Working on this book with her coauthor Gary Braasch inspired Lynne to begin her movie project Young Voices for the Planet. Kids can make a difference!

  • Choose from over a dozen engaging lessons, projects, and activities in A Teacher’s Guide to How We Know What We Know About Our Changing Climate. Suggestions are provided to differentiate instruction and conduct project-based learning. Lessons and activities are correlated to science standards for grades 5 to 8.
  • Watch one or more of the Young Voices for the Planet DVDs with your students, and then discuss the actions you may want to take as a class.


Outside: Become a Citizen Scientist

CLIMTG_StoreLynne Cherry hopes her books and movies will get children excited about going outside and exploring the natural world. An ideal way to get students into nature is through citizen science projects, many of which are described in A Teacher’s Guide to How We Know What We Know About Our Changing Climate.


Participation in citizen science has the following benefits:

  • Engages students in learning.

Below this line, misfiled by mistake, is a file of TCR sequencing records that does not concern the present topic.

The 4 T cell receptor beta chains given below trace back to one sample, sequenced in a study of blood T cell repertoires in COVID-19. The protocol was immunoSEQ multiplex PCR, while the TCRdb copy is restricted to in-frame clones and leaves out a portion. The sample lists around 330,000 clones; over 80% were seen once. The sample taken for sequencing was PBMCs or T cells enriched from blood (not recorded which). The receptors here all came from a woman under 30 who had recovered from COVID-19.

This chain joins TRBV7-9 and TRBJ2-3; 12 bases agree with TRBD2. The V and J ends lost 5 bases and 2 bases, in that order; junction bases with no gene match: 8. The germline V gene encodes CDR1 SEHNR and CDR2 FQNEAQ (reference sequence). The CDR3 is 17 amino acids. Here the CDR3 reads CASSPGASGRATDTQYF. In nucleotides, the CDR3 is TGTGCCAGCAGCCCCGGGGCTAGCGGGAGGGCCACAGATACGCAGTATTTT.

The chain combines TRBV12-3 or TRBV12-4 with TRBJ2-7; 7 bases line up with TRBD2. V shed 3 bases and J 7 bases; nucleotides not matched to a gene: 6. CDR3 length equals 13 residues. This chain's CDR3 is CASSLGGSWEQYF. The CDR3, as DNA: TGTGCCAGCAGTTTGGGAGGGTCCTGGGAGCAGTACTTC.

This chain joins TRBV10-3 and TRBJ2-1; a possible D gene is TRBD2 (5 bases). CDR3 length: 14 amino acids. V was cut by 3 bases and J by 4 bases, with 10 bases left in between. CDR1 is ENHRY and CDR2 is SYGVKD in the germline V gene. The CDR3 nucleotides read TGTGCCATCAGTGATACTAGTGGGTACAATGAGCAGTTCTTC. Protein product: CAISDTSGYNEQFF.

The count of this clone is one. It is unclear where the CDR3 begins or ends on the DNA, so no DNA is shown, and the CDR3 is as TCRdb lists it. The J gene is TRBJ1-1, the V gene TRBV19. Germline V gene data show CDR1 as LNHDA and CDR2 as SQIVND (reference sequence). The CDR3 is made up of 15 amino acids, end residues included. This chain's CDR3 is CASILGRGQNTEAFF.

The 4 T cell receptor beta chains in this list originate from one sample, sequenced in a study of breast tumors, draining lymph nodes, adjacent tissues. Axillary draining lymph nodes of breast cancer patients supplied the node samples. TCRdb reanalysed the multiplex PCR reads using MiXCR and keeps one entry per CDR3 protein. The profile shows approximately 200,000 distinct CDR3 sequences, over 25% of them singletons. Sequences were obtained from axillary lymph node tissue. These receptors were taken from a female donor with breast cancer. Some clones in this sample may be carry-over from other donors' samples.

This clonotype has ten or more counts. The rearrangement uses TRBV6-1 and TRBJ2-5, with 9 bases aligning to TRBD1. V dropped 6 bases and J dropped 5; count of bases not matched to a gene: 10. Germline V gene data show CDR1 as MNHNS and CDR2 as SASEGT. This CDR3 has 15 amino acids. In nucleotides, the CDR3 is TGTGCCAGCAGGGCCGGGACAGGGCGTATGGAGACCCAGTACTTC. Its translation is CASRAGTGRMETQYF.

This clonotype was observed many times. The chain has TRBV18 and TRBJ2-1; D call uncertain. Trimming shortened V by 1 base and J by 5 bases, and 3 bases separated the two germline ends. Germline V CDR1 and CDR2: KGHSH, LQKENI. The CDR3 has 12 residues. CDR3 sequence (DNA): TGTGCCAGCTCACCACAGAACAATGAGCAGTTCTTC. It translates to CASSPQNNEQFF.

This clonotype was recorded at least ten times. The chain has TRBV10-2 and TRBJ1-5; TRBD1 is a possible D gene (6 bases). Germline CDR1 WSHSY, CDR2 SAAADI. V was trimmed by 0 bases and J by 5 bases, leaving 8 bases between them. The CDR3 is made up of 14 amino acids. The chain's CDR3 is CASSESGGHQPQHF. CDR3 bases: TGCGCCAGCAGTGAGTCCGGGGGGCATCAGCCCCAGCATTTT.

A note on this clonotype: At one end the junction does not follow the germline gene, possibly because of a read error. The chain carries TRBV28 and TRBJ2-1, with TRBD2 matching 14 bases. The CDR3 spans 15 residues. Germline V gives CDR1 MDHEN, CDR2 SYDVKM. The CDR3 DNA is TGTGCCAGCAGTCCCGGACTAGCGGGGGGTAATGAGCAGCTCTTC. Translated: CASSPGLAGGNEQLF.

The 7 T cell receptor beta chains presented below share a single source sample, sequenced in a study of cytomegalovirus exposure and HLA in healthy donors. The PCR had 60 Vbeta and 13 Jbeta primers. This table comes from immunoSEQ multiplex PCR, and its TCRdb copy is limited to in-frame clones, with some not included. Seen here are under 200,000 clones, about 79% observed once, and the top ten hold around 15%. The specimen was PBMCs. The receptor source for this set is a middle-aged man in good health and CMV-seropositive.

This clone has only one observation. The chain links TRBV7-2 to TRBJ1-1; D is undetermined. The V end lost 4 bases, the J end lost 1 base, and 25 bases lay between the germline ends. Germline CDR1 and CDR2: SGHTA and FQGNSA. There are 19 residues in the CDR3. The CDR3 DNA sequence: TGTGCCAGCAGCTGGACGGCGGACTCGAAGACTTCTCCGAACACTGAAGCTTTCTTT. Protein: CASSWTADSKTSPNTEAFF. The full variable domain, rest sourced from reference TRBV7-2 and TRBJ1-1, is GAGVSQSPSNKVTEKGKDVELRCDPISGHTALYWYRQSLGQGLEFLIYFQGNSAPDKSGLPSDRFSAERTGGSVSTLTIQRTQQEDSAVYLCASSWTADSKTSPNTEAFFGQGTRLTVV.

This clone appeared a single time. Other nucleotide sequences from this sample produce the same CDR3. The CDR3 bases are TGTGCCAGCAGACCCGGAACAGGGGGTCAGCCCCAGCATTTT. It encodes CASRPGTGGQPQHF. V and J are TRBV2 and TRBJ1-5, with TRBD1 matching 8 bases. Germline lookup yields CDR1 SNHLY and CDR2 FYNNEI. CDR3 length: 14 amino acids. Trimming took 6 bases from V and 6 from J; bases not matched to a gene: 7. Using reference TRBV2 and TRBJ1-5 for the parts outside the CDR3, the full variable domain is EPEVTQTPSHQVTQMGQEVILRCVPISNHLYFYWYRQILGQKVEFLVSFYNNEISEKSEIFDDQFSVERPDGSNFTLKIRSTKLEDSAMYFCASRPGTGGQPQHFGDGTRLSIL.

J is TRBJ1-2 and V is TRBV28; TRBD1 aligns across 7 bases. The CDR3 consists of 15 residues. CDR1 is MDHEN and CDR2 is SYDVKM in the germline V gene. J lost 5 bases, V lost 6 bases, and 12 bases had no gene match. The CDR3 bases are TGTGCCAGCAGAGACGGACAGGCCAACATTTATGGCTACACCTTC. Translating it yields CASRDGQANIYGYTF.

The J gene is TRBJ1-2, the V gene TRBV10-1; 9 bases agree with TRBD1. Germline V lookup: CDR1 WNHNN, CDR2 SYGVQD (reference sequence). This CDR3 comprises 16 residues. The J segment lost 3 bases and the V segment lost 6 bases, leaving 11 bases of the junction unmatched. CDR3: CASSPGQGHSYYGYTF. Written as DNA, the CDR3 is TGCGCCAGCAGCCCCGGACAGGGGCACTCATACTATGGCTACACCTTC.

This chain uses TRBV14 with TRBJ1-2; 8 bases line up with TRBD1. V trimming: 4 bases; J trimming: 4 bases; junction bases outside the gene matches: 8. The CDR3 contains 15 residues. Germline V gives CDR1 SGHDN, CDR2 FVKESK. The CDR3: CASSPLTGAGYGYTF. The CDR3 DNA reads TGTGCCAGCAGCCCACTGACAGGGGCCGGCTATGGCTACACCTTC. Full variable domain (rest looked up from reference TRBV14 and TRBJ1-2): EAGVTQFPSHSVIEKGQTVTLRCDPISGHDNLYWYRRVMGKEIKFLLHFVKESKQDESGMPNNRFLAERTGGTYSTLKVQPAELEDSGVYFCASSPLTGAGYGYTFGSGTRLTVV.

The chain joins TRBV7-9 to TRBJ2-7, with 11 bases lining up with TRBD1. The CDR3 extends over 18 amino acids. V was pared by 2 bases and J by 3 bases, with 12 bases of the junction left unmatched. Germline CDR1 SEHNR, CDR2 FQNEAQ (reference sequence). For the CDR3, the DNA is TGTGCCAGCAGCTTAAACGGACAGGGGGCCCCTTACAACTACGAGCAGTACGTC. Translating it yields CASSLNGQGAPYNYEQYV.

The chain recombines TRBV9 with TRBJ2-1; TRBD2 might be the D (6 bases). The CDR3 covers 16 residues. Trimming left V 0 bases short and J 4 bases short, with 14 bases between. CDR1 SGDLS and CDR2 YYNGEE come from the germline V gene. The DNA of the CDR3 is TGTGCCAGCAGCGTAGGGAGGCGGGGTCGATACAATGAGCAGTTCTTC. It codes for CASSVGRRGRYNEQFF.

• Makes real-world connections to the classroom.
  • Supports academic skill development. Citizen science is truly an interdisciplinary experience with many opportunities for students to use and practice skills in reading, writing, and math. Research shows a correlation between environmental education and higher test scores.
  • Accommodates students with varying learning styles and differences.
  • Strengthens connections to community.
  • Fosters a sense of stewardship of the environment.
  • Increases a sense of personal worth and competence.
  • Improves school performance.

Download a PDF of several pages from the Teacher’s Guide. Pages 18-23 are specifically about Citizen Science Curriculum.


More Facts and Fun with Climate Change

dvd363_largeI used Hippo Works DVD “Simon Says, Let’s Stop Climate Change” to introduce my 3rd-4th graders to the key concepts related to global warming and climate change. They loved this 30-minute animated adventure with its quirky characters. They were totally entertained while they learned key vocabulary terms, and after watching the cartoon we had a great discussion about concrete actions they could take.


child-flower_90x70There are numerous web sites for Citizen Science Projects, many of which are listed in the Teacher’s Guide. Here are just a few of them:


Lynne Cherry’s Bio

CherryLynne is the author and/or illustrator of over thirty award-winning books for children. Her best-selling books such as The Great Kapok Tree and A River Ran Wild teach children to respect the earth. Lynne lectures widely – and passionately – about how children can make a difference in a democratic society. If they feel strongly about something, they can change the world. She explains to educators how using nature to integrate curriculum makes a child’s learning relevant. Lynne’s books were inspired by her love of the natural world and she is an avid canoeist and hiker.

Visit Lynne Cherry’s website.